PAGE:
Germany’s new presidency of the EU Council seems like fortuitous timing in terms of Brexit negotiations. It’s not, says KAI OPPERMANN.
This month Germany took over the rotating presidency of the Council of the EU at a time when the coronavirus confronts the bloc – in Angela Merkel’s words – with the greatest challenge in its history. As if that was not enough, Germany’s six months at the helm of the Council also come at a critical time for the EU-UK negotiations.
The German presidency will thus be a crisis presidency, and many observers place high hopes in Germany’s ability to steer the EU towards calmer waters. These hopes extend beyond the pandemic and include expectations that the presidency will help unlock EU-UK talks. Similar to early assumptions on the part of the UK government back in 2016 that Germany will be an important ally in securing a trade agreement with the EU, such expectations rest on Germany’s economic interests and its influence within the EU. Now as then, however, these expectations are overblown and will likely be disappointed.
It is probably true that no other country would be better placed than Germany to assume the Council presidency at this critical juncture. It is the most powerful of the remaining member states, and is looked to for leadership at times of crisis.
Domestically, meanwhile, Germany’s coalition government has found new momentum and popularity in its handling of the pandemic. As the longest-serving current EU head of government, Angela Merkel has earned a strong personal reputation among her European peers as a pragmatic and influential deal-maker.
In this sense the German presidency is indeed a happy coincidence. Still, there are three reasons to doubt that it will make a significant difference in EU-UK post-Brexit negotiations. First, the presidency plays no institutional role in them. The Lisbon Treaty significantly reduced the influence the presidency brings, in particular by creating the separate position of president of the European Council, currently held by Charles Michel, which will be the arena in which the crunch talks about any agreement will ultimately take place.
Moreover, EU member states have delegated the responsibility for day-to-day negotiations to the European Commission and its chief negotiator, Michel Barnier. The German government strongly supports this division of labour, not least to forestall UK attempts to divide the EU27, and thus to insulate itself from bilateral UK approaches.
While Germany, and other member states, have been critical in agreeing the Commission’s negotiating mandate, the German government has always been clear that talks on the EU side are led by Brussels, not Berlin. In other words, there is little the German presidency can do to shape a European consensus around an agreement that Germany could not already have done as a large and influential EU member state before its presidency.
Second, the German presidency faces a particularly overcrowded agenda, and Brexit will not be top priority. Rather, Germany’s programme for the presidency makes clear that the overarching focus will be to keep the EU27 united in the coronacrisis, and to foster solidarity in overcoming the consequences of the pandemic. Most of the bandwidth of the presidency, at least until after the summer, will be required to secure agreement on the EU’s multiannual financial framework, including a controversial 750 billion euro recovery instrument. While German officials expect the EU-UK negotiations to move higher up the presidency’s agenda in the autumn, the window for high-level talks in the European Council to secure an agreement by October – necessary to get the agreement ratified by the end of the year – will be uncomfortably narrow.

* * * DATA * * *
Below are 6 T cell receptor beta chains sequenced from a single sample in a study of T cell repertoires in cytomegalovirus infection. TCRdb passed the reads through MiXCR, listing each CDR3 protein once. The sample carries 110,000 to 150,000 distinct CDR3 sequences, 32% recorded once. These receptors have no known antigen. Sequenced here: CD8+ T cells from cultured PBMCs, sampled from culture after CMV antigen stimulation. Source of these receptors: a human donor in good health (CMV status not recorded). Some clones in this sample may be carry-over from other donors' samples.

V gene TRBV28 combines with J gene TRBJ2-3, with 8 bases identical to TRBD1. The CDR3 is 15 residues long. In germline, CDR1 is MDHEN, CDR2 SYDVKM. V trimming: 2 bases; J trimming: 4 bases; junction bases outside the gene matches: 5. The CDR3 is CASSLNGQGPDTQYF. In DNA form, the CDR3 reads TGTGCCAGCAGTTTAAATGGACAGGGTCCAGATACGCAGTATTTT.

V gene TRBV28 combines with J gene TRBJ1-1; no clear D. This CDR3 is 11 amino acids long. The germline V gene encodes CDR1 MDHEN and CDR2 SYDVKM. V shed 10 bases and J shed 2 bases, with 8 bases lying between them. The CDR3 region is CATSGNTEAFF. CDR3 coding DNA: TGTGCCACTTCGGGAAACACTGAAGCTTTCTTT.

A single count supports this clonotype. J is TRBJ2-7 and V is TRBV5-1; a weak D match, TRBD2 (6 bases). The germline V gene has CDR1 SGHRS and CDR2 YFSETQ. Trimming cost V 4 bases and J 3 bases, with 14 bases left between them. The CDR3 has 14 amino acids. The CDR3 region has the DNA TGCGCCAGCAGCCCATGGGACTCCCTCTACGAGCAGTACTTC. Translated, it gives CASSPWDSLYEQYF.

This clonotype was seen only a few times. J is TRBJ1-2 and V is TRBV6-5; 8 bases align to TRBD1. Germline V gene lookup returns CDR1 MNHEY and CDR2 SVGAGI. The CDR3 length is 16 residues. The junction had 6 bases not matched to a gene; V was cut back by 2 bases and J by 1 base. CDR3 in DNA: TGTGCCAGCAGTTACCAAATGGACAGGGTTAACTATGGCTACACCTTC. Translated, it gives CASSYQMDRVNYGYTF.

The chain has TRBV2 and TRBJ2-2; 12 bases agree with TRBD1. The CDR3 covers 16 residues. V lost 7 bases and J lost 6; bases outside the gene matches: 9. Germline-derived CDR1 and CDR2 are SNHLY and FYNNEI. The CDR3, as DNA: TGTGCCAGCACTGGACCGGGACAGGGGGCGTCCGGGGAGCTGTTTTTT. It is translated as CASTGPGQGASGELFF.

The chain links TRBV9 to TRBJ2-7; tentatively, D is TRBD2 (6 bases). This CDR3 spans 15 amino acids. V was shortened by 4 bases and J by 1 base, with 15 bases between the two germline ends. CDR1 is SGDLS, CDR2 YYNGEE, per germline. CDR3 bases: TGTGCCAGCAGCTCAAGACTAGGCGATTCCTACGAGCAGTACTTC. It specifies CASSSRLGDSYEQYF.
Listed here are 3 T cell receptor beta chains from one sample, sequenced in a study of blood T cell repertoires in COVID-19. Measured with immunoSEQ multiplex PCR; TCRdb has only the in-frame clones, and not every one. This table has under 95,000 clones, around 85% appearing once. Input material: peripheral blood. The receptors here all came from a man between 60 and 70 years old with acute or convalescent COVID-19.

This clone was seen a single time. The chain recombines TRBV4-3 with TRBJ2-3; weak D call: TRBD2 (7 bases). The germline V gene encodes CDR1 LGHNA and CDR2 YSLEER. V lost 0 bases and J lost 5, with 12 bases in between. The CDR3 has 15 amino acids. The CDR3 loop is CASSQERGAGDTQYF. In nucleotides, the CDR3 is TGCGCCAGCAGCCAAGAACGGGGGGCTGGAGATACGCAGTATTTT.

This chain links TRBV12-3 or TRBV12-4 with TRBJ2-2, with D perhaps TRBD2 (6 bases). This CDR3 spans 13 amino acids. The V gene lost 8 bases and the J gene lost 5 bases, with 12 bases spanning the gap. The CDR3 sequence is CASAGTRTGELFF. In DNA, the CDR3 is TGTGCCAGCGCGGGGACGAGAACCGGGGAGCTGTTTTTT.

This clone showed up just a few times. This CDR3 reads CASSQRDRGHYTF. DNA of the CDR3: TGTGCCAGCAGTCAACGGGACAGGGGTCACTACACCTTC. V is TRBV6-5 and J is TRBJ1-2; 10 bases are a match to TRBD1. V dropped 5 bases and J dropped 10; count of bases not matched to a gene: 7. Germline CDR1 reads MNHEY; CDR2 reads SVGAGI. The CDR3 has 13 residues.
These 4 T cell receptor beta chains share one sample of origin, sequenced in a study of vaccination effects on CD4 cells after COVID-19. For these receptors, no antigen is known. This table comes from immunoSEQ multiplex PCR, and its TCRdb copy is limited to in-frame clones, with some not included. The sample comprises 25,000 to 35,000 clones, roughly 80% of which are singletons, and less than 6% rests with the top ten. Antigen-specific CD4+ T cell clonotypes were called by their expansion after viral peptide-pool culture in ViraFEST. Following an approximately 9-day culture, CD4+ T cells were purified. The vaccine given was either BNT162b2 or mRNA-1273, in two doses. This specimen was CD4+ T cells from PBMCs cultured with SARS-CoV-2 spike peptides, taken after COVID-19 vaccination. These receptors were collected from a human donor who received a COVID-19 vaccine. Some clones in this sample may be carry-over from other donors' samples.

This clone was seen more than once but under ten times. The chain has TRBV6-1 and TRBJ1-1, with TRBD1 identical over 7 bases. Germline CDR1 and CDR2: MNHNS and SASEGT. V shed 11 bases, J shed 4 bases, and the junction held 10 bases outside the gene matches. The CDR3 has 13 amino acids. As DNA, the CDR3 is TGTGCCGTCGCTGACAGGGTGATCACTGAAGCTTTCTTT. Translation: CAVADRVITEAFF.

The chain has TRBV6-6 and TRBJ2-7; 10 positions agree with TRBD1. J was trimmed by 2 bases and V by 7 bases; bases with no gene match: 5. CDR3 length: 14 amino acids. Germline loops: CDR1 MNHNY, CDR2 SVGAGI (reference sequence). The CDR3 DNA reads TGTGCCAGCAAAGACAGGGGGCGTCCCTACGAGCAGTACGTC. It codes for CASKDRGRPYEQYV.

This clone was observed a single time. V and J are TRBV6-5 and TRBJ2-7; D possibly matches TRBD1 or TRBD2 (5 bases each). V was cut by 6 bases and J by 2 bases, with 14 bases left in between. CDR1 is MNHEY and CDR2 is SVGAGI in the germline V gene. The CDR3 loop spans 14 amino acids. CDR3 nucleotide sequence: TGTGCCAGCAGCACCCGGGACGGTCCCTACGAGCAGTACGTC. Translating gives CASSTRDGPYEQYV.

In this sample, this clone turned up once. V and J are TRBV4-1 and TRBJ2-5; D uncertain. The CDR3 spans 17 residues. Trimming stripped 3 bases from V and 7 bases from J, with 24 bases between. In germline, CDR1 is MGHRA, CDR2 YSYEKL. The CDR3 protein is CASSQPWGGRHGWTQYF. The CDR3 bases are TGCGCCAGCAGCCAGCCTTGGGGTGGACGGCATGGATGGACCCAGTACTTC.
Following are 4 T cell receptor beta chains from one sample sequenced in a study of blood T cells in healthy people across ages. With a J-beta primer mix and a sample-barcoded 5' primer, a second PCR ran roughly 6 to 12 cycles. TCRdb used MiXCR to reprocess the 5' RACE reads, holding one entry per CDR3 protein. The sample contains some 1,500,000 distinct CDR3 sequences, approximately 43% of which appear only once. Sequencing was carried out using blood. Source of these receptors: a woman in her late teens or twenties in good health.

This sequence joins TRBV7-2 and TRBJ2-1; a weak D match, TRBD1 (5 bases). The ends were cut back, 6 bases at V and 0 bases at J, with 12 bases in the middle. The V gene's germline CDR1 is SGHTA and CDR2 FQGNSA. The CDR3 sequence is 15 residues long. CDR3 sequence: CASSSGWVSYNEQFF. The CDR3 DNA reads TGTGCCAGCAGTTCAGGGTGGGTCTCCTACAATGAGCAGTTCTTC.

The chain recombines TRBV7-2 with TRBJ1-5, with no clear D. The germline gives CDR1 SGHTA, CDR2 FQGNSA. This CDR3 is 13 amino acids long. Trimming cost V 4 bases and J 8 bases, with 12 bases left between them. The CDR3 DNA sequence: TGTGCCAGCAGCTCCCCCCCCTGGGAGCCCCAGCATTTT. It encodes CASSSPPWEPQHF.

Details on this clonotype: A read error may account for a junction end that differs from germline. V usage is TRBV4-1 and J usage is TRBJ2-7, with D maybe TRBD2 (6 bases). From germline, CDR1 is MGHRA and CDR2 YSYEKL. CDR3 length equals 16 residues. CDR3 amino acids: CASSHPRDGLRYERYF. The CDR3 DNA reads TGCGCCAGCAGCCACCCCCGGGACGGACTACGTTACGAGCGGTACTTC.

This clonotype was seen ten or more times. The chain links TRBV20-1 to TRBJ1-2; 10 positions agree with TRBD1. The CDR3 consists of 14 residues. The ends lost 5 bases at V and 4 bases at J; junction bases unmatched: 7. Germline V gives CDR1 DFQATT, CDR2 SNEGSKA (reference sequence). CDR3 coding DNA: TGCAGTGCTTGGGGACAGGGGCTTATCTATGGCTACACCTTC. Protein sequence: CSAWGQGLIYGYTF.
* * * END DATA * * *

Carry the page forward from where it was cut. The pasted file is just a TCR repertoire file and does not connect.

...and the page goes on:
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Third, Germany’s main interest in the EU-UK negotiations is to maintain EU27 unity and to defend the integrity of the single market. While it remains the position of the German government that it prefers an agreement to no agreement, this has always been under the proviso that an agreement must in no way undermine or weaken the EU.
It has been a common misconception of the German approach to expect that Germany’s interests as a major export-oriented economy would make it amenable to special trading arrangements with the UK even if they compromise key principles of the single market. In contrast, there is a broad domestic consensus in Germany across all major parties – and including the car industry – that the overwhelming long-term political and economic interests lie in the single market and the stability of the EU, which are seen to greatly outweigh the benefits from any EU-UK trade agreement. In fact, Germany has used its diplomatic clout throughout the Brexit process precisely to maintain a common EU27 line and to prevent any UK cherry-picking. If anything, the pandemic has heightened Germany’s concerns about EU survival and further hardened its approach to Brexit. As it assumes the presidency, the view of the German government on the negotiations is that the ball is in the UK’s court and that the scope for agreement depends on UK movement.
None of this is meant to suggest that it will be impossible for the EU and the UK to come to an agreement. Some recent reports speculate that they might. If they do, however, it will have had little to do with the German presidency.
• Kai Oppermann is a professor of international politics at Chemnitz University of Technology; this article was first published by UK in a Changing Europe